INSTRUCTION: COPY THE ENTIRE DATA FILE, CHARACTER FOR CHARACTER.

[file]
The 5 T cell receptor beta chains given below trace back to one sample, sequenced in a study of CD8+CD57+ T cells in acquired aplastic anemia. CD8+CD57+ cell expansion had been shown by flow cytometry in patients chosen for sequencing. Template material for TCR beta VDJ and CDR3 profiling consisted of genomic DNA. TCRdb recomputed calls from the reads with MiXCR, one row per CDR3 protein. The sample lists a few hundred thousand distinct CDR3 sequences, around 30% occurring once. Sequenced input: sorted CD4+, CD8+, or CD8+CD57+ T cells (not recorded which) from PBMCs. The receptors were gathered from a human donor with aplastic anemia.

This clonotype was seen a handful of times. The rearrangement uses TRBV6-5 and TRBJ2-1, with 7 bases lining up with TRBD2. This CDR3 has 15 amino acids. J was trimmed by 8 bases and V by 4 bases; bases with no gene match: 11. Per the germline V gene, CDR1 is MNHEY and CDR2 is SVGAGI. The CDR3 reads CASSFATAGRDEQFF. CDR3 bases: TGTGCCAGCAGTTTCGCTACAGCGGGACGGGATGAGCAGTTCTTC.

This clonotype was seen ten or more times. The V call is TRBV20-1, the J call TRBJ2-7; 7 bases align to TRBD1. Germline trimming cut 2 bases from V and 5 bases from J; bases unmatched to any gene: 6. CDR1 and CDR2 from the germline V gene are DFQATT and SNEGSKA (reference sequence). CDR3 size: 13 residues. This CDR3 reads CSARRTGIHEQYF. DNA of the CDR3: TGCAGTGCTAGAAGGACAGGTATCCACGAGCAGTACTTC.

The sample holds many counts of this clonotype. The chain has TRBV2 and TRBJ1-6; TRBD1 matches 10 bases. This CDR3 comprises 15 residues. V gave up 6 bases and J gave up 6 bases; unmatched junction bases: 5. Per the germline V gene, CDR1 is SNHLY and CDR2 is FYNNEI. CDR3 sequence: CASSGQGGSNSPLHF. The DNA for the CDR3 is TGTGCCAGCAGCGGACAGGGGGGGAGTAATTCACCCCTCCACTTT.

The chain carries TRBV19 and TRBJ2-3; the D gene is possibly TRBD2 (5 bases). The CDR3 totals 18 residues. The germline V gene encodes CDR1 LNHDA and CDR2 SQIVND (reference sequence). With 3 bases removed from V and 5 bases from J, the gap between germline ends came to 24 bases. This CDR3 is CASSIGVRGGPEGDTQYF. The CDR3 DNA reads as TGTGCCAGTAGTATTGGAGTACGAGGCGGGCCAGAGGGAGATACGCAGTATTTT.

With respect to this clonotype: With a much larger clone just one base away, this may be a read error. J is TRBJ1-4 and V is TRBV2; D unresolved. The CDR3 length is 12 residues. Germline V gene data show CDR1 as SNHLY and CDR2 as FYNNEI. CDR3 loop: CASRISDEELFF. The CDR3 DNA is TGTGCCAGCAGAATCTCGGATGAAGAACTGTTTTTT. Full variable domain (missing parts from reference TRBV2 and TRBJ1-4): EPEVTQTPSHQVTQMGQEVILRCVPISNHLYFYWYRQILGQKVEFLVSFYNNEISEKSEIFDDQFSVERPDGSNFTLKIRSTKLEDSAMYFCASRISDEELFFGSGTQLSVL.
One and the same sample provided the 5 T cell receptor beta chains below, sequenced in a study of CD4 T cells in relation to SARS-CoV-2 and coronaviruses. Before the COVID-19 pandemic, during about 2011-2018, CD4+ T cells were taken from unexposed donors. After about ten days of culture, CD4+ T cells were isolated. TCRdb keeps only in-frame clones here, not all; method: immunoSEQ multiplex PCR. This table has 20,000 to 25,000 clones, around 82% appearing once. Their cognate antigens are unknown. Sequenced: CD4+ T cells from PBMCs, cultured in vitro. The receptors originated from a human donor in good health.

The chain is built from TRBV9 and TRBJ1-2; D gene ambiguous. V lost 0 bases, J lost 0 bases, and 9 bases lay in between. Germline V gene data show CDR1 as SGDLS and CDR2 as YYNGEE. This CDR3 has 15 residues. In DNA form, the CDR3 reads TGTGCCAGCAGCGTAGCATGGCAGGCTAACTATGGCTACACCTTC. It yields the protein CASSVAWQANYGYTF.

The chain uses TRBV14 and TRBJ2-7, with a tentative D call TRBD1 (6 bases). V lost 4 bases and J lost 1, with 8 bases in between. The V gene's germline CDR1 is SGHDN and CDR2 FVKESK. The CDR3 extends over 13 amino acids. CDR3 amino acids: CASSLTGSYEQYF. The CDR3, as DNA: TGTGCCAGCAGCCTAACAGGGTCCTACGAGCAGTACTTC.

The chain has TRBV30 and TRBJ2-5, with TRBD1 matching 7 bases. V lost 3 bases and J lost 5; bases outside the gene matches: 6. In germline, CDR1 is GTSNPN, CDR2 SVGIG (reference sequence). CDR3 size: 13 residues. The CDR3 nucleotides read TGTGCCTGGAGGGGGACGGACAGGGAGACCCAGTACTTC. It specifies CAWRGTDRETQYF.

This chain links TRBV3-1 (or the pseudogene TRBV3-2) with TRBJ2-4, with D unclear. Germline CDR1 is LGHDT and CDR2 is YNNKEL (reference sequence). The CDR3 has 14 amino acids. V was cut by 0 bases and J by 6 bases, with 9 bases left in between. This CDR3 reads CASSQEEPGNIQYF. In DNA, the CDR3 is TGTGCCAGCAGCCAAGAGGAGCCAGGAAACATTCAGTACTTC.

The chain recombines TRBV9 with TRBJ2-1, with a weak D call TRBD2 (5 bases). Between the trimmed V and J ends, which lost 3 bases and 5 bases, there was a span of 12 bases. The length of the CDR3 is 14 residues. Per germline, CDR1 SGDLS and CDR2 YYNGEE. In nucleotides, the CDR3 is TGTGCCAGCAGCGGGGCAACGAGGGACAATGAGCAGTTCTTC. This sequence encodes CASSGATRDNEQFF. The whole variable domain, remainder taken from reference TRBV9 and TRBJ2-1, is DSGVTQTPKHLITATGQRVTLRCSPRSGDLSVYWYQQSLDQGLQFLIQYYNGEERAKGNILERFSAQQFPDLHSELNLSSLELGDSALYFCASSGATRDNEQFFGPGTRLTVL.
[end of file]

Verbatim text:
The 5 T cell receptor beta chains given below trace back to one sample, sequenced in a study of CD8+CD57+ T cells in acquired aplastic anemia. CD8+CD57+ cell expansion had been shown by flow cytometry in patients chosen for sequencing. Template material for TCR beta VDJ and CDR3 profiling consisted of genomic DNA. TCRdb recomputed calls from the reads with MiXCR, one row per CDR3 protein. The sample lists a few hundred thousand distinct CDR3 sequences, around 30% occurring once. Sequenced input: sorted CD4+, CD8+, or CD8+CD57+ T cells (not recorded which) from PBMCs. The receptors were gathered from a human donor with aplastic anemia.

This clonotype was seen a handful of times. The rearrangement uses TRBV6-5 and TRBJ2-1, with 7 bases lining up with TRBD2. This CDR3 has 15 amino acids. J was trimmed by 8 bases and V by 4 bases; bases with no gene match: 11. Per the germline V gene, CDR1 is MNHEY and CDR2 is SVGAGI. The CDR3 reads CASSFATAGRDEQFF. CDR3 bases: TGTGCCAGCAGTTTCGCTACAGCGGGACGGGATGAGCAGTTCTTC.

This clonotype was seen ten or more times. The V call is TRBV20-1, the J call TRBJ2-7; 7 bases align to TRBD1. Germline trimming cut 2 bases from V and 5 bases from J; bases unmatched to any gene: 6. CDR1 and CDR2 from the germline V gene are DFQATT and SNEGSKA (reference sequence). CDR3 size: 13 residues. This CDR3 reads CSARRTGIHEQYF. DNA of the CDR3: TGCAGTGCTAGAAGGACAGGTATCCACGAGCAGTACTTC.

The sample holds many counts of this clonotype. The chain has TRBV2 and TRBJ1-6; TRBD1 matches 10 bases. This CDR3 comprises 15 residues. V gave up 6 bases and J gave up 6 bases; unmatched junction bases: 5. Per the germline V gene, CDR1 is SNHLY and CDR2 is FYNNEI. CDR3 sequence: CASSGQGGSNSPLHF. The DNA for the CDR3 is TGTGCCAGCAGCGGACAGGGGGGGAGTAATTCACCCCTCCACTTT.

The chain carries TRBV19 and TRBJ2-3; the D gene is possibly TRBD2 (5 bases). The CDR3 totals 18 residues. The germline V gene encodes CDR1 LNHDA and CDR2 SQIVND (reference sequence). With 3 bases removed from V and 5 bases from J, the gap between germline ends came to 24 bases. This CDR3 is CASSIGVRGGPEGDTQYF. The CDR3 DNA reads as TGTGCCAGTAGTATTGGAGTACGAGGCGGGCCAGAGGGAGATACGCAGTATTTT.

With respect to this clonotype: With a much larger clone just one base away, this may be a read error. J is TRBJ1-4 and V is TRBV2; D unresolved. The CDR3 length is 12 residues. Germline V gene data show CDR1 as SNHLY and CDR2 as FYNNEI. CDR3 loop: CASRISDEELFF. The CDR3 DNA is TGTGCCAGCAGAATCTCGGATGAAGAACTGTTTTTT. Full variable domain (missing parts from reference TRBV2 and TRBJ1-4): EPEVTQTPSHQVTQMGQEVILRCVPISNHLYFYWYRQILGQKVEFLVSFYNNEISEKSEIFDDQFSVERPDGSNFTLKIRSTKLEDSAMYFCASRISDEELFFGSGTQLSVL.
One and the same sample provided the 5 T cell receptor beta chains below, sequenced in a study of CD4 T cells in relation to SARS-CoV-2 and coronaviruses. Before the COVID-19 pandemic, during about 2011-2018, CD4+ T cells were taken from unexposed donors. After about ten days of culture, CD4+ T cells were isolated. TCRdb keeps only in-frame clones here, not all; method: immunoSEQ multiplex PCR. This table has 20,000 to 25,000 clones, around 82% appearing once. Their cognate antigens are unknown. Sequenced: CD4+ T cells from PBMCs, cultured in vitro. The receptors originated from a human donor in good health.

The chain is built from TRBV9 and TRBJ1-2; D gene ambiguous. V lost 0 bases, J lost 0 bases, and 9 bases lay in between. Germline V gene data show CDR1 as SGDLS and CDR2 as YYNGEE. This CDR3 has 15 residues. In DNA form, the CDR3 reads TGTGCCAGCAGCGTAGCATGGCAGGCTAACTATGGCTACACCTTC. It yields the protein CASSVAWQANYGYTF.

The chain uses TRBV14 and TRBJ2-7, with a tentative D call TRBD1 (6 bases). V lost 4 bases and J lost 1, with 8 bases in between. The V gene's germline CDR1 is SGHDN and CDR2 FVKESK. The CDR3 extends over 13 amino acids. CDR3 amino acids: CASSLTGSYEQYF. The CDR3, as DNA: TGTGCCAGCAGCCTAACAGGGTCCTACGAGCAGTACTTC.

The chain has TRBV30 and TRBJ2-5, with TRBD1 matching 7 bases. V lost 3 bases and J lost 5; bases outside the gene matches: 6. In germline, CDR1 is GTSNPN, CDR2 SVGIG (reference sequence). CDR3 size: 13 residues. The CDR3 nucleotides read TGTGCCTGGAGGGGGACGGACAGGGAGACCCAGTACTTC. It specifies CAWRGTDRETQYF.

This chain links TRBV3-1 (or the pseudogene TRBV3-2) with TRBJ2-4, with D unclear. Germline CDR1 is LGHDT and CDR2 is YNNKEL (reference sequence). The CDR3 has 14 amino acids. V was cut by 0 bases and J by 6 bases, with 9 bases left in between. This CDR3 reads CASSQEEPGNIQYF. In DNA, the CDR3 is TGTGCCAGCAGCCAAGAGGAGCCAGGAAACATTCAGTACTTC.

The chain recombines TRBV9 with TRBJ2-1, with a weak D call TRBD2 (5 bases). Between the trimmed V and J ends, which lost 3 bases and 5 bases, there was a span of 12 bases. The length of the CDR3 is 14 residues. Per germline, CDR1 SGDLS and CDR2 YYNGEE. In nucleotides, the CDR3 is TGTGCCAGCAGCGGGGCAACGAGGGACAATGAGCAGTTCTTC. This sequence encodes CASSGATRDNEQFF. The whole variable domain, remainder taken from reference TRBV9 and TRBJ2-1, is DSGVTQTPKHLITATGQRVTLRCSPRSGDLSVYWYQQSLDQGLQFLIQYYNGEERAKGNILERFSAQQFPDLHSELNLSSLELGDSALYFCASSGATRDNEQFFGPGTRLTVL.